Before you think of your business strategy and test it, you must also determine where you are right now. This helps you in assessing your current needs, on how to push things forward. Incubators help small businesses grow faster and become more profitable by supporting them with the right business planning and financial assistance.
Scaling your company’s revenue and hiring can be challenging. Yet, at the same time incubators are offering free office space, to use their legal and accounting services, to supply potential hires through their networks. This can be extremely helpful for early stage companies.
How to build a incubator
In this guide we will be building an electric incubator that can hold 50 quail or 25 chickens. The construction of this incubator is very simple and requires very little tools. You can always add on to this design if you want more capacity or make changes depending on what species of bird you are hatching.
One of the most important things that you need to know about building a backyard chicken coop is that it should be easy and inexpensive. If you are a beginner, then it’s better to use an existing design rather than trying to create something from scratch. It also helps if you have some experience with tools, but if not, then don’t worry because we will guide you through every step of the way.
The first thing that you need to do is decide on the size and type of incubator that you want to build. For example, if you want to hatch eggs for commercial purposes, then it would be best if you built an incubator with at least 12 trays. However, if all that you want is something small for personal use, then all you really need is one tray. To make things easier for yourself and save money on electricity bills as well as on heaters, we recommend using an old refrigerator as a base instead of buying one from a store. This way, not only will your project be cheaper but also more eco-friendly!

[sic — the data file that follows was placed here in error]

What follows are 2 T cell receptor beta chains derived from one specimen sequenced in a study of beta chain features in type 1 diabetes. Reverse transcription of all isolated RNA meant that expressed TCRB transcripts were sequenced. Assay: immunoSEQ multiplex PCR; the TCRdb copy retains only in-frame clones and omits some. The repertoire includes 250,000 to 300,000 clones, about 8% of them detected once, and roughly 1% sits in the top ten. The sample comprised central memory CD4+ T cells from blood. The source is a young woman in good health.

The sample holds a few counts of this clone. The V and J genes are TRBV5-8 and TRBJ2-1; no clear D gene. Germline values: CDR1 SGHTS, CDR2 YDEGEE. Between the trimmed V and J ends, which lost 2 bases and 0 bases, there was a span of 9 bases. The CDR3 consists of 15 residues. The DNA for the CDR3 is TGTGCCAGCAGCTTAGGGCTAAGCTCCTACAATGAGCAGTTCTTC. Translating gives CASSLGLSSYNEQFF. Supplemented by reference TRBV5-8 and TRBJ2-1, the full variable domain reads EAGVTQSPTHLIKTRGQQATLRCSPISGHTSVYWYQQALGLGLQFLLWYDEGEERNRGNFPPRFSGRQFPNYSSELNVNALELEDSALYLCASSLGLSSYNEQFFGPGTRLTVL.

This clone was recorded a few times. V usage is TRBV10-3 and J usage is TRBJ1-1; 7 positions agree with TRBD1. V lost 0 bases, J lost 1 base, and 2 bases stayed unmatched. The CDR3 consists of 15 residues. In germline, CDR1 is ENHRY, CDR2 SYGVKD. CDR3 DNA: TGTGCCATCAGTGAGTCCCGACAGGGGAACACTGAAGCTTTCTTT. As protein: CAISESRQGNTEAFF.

How much will it cost?
1. Build the frame:
You can use any materials you have at hand, but I prefer using a frame made of wood and chicken wire. Make sure the frame is sturdy enough to support the weight of the eggs.
2. Cover with fabric:
I used some old curtains that I found in my closet, but you can also buy some at a thrift store or online for just a few dollars.
3. Fill with vermiculite:
Vermiculite is an absorbent material that will help keep your eggs warm and moist until they hatch. The easiest way to fill it is by using an old bucket with holes drilled into it (see picture). Just pour water into the bucket until it’s full, then add vermiculite until the water comes out through the holes again (about 1/3 water/2/3 vermiculite).
The best way to get started is to buy an incubator from a store or online. They’re pretty cheap and you don’t have to spend a lot of time building one.
The next best option is to build your own incubator. It’s not hard, but it does take some time and effort, so don’t expect it to be done in a couple hours.
It will take about 20 minutes to read this guide and another hour or two for each egg you want to hatch, so if you’re going to do it at all, now is the time!
Here are some things to consider when building your own incubator.
You can build a DIY incubator for as little as $100 if you’re resourceful. But unless you’re willing to cut corners on safety and quality, expect to spend at least $200 on materials.
What do I need?
There are no special tools or skills required for building a DIY incubator. You’ll need basic carpentry skills, but even if you don’t have them, you can learn them quickly with a few books and YouTube videos. If you have access to power tools, that’s great — but it isn’t necessary.